Boeing anticipates that it will take several years to return to normal delivery volumes in the Chinese market. During a media briefing on China's civil aviation market outlook held on September 20, Boeing's Vice President of Civil Aviation Market Marketing, Huo Daren, conveyed this sentiment.
Huo Daren noted that historically, about 20% of all Boeing aircraft deliveries went to Chinese customers. The recovery of future delivery levels will depend on the volume of aircraft orders and close communication with airline customers. However, he also highlighted the rapid recovery of China's civil aviation market and the strong demand for new aircraft, which gives Boeing confidence.
China to Need 8,560 New Aircraft Over Next 20 Years
According to Boeing's civil aviation market outlook data, the global aviation industry will require 42,600 new aircraft over the next 20 years (2023-2042). Of these, China will need 8,560 new aircraft, accounting for a fifth of global deliveries.
In terms of aircraft type distribution, single-aisle aircraft will continue to dominate, with an expected 6,470 deliveries over the next 20 years, making up about 75% of the total. Wide-body aircraft deliveries will number around 1,550, representing roughly 18%. Overall, by 2042, China's civil aviation fleet size is expected to more than double, reaching nearly 9,600 aircraft.
Boeing stated that to serve this growing market, China will need an additional 433,000 aviation professionals, including 134,000 pilots, 138,000 technicians, and 161,000 cabin crew. The Chinese aviation fleet is projected to generate a demand worth $675 billion in aviation services, including maintenance, training, and spare parts.
Huo Daren believes that the global need for 42,600 new aircraft over the next 20 years is very close to Boeing's 2019 forecast, indicating that Boeing essentially lost three years of development from 2020 to 2022. This also signifies Boeing's unwavering confidence or consistent forecast for the future.
Before the briefing, Boeing's newly appointed China President, Liu Qing, made his first public appearance and briefly addressed the audience. He acknowledged that due to well-known reasons, Boeing faced challenges and setbacks in the Chinese market over the past four to five years. He expressed confidence that Boeing is at a new starting point and asked for continued support and attention, promising positive outcomes.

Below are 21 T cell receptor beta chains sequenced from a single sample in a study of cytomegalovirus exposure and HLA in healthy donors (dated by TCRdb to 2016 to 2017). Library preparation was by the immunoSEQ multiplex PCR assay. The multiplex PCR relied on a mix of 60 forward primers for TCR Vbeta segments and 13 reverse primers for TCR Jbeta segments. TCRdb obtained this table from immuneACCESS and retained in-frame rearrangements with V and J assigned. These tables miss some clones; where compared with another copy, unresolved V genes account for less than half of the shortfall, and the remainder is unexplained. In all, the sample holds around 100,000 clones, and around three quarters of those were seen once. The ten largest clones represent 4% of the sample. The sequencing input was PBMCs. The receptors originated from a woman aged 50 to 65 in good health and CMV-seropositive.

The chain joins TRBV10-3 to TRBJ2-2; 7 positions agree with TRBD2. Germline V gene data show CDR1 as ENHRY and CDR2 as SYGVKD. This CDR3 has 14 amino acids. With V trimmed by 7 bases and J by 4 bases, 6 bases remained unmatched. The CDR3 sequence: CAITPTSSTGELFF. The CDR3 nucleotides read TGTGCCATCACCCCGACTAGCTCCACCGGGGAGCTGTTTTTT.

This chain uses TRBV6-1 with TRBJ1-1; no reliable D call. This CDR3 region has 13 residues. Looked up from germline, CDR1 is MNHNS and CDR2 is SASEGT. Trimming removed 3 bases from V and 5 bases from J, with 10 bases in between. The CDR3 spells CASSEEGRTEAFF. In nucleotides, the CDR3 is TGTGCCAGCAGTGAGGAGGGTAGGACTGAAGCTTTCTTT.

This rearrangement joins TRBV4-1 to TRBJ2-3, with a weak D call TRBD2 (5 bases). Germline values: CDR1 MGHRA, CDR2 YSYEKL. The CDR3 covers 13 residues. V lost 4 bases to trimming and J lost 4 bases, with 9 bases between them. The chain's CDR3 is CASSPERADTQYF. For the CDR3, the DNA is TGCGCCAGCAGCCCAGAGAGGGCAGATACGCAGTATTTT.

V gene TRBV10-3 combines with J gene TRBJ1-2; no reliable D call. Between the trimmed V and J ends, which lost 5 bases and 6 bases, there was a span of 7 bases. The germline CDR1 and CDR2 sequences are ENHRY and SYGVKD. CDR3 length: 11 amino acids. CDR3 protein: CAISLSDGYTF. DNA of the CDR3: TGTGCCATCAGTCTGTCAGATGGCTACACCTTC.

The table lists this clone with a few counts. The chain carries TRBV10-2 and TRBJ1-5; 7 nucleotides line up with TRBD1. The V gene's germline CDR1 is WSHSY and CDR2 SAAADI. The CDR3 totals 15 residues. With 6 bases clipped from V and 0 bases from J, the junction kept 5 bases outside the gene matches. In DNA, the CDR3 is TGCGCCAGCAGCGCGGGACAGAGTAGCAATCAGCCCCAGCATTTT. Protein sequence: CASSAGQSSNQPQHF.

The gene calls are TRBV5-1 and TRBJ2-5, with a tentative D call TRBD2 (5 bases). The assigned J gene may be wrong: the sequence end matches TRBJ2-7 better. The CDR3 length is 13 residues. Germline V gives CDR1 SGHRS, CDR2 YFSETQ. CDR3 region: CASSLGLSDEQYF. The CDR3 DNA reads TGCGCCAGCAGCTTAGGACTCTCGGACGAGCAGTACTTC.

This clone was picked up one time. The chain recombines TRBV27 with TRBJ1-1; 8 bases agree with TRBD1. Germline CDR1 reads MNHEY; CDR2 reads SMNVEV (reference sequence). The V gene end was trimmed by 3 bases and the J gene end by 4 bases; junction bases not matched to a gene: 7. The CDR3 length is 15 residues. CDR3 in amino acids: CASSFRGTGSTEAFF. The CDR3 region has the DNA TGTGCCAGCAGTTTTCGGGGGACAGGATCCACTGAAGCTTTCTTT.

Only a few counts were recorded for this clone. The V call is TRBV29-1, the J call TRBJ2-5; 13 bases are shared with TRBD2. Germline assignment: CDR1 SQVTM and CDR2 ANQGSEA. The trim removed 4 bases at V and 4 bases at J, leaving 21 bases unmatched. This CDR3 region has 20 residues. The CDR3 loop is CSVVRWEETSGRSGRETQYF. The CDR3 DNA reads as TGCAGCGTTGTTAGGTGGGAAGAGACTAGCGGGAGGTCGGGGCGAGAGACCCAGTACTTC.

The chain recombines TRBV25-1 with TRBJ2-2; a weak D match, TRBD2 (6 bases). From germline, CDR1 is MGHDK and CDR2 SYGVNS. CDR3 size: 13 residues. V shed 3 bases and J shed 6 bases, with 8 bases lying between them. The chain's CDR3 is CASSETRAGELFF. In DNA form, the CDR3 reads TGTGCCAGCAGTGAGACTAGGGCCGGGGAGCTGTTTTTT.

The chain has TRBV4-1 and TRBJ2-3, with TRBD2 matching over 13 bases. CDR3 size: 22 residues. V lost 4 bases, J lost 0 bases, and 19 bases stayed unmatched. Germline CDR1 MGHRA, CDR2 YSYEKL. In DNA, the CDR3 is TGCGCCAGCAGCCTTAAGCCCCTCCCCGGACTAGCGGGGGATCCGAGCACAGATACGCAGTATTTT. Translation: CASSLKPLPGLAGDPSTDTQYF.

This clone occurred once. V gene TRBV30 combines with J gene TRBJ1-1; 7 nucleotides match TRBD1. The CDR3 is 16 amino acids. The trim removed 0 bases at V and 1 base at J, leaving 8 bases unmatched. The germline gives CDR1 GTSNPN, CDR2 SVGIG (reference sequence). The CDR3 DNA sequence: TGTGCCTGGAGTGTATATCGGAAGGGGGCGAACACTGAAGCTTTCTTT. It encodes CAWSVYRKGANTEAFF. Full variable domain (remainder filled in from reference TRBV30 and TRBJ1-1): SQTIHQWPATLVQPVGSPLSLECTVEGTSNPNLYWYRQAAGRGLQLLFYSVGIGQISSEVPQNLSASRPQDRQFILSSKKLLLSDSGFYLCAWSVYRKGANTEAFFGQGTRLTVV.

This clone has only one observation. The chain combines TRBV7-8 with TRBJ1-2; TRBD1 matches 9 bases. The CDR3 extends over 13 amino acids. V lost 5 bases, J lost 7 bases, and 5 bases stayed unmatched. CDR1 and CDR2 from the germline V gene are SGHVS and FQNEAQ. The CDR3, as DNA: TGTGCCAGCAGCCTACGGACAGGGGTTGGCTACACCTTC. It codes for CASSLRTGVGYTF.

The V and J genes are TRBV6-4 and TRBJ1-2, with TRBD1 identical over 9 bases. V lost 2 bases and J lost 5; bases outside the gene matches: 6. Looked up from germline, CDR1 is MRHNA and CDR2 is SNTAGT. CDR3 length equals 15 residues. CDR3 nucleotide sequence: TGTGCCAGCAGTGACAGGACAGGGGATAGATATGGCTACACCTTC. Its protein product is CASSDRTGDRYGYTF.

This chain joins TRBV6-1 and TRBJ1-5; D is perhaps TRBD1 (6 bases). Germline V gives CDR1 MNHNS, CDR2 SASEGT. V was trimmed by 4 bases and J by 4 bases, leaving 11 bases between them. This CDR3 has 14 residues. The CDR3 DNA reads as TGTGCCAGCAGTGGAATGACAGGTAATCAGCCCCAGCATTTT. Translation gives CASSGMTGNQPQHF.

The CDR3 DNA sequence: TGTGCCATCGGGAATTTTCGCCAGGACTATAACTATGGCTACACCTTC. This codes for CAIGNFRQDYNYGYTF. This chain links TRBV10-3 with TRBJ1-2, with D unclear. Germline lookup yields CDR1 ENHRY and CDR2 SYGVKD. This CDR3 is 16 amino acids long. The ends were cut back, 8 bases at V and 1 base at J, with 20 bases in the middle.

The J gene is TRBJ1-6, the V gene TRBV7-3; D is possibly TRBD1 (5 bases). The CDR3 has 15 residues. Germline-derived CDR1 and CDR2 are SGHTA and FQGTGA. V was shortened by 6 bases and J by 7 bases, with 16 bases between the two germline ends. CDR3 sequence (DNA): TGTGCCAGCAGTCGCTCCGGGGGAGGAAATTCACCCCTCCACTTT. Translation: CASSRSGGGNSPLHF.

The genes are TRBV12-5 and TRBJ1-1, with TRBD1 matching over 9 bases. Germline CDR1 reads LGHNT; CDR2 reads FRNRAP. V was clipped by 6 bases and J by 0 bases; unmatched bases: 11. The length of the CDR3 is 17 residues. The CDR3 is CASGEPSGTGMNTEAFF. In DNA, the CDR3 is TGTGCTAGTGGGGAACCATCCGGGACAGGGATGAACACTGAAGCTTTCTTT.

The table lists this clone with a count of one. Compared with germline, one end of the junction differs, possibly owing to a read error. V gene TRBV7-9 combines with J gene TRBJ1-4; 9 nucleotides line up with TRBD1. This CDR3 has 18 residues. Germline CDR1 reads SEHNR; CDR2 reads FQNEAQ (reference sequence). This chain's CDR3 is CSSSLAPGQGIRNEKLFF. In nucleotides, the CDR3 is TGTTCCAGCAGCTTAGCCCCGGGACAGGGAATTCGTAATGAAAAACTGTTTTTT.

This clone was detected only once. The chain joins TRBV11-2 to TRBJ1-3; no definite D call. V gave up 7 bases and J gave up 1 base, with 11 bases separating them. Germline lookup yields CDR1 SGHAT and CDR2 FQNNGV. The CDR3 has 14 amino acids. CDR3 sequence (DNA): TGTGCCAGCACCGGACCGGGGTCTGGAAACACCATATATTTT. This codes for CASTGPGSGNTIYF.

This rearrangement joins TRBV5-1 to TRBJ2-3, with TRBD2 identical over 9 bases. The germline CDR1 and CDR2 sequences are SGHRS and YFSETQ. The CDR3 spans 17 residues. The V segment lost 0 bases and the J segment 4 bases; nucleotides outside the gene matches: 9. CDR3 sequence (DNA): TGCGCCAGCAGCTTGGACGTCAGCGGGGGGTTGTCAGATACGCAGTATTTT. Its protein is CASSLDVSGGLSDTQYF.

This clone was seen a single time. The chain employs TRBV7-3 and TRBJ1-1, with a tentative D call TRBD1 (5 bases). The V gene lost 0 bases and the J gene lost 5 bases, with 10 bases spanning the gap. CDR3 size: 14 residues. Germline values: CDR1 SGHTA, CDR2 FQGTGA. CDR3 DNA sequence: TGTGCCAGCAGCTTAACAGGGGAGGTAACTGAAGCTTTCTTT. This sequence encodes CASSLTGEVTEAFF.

Boeing Ready to Resume 737MAX Deliveries in China
Boeing explained that several steps are necessary to restore delivery volumes in the Chinese market. Firstly, all delivered 737MAX aircraft must return to operation, followed by Chinese airlines resuming the acceptance of 737MAX. According to Boeing's data, over 95% of the 737MAX fleet in China has resumed operations. As for deliveries, Boeing stated they are prepared to support Chinese customers, with the exact timing of resumption to be determined jointly by regulators and users.
In addition to fulfilling existing orders, Boeing also faces challenges in securing and delivering new aircraft orders in China. In 2022 and the first half of 2023, Airbus secured hundreds of aircraft orders in the Chinese market. In contrast, Boeing's main achievement in 2023 was an order for 15 737MAX aircraft from Greater Bay Area Airlines, creating a noticeable gap between the two manufacturers.
Regarding future orders, Boeing responded that Huo Daren's visit to China would involve extensive discussions with various airline customers, the Civil Aviation Administration, and related government agencies. The main focus will be on opportunities for future market development and how Boeing's commercial products can better serve and meet the needs of the Chinese market.
Huo Daren mentioned that the largest segment of China's civil aviation market is the domestic and regional markets, which are primarily served by single-aisle aircraft. He expressed confidence in the 737 family's ability to offer efficiency and flexibility to the industry. Additionally, there's a significant demand for wide-body aircraft in the Chinese market, with over 100 Boeing 787s currently serving China. As China's international aviation market continues to open up, Huo believes there will be greater demand for long-haul wide-body aircraft, and the Boeing 787 is well-positioned to meet this demand.
Recently, due to safety concerns, Pratt & Whitney recalled a large number of PW1100G-JM engines for inspection. These engines are primarily installed on Airbus A320NEO series aircraft, leading to the grounding of hundreds of planes. Huo Daren candidly stated that the current situation with the A320NEO could further drive the market demand for the 737MAX. However, despite the increased demand, Boeing's current challenge is production capacity - how to produce more aircraft in a shorter time frame. "While there might be more demand for the 737MAX, there won't be any substantial changes in our aircraft supply in the short term," he added.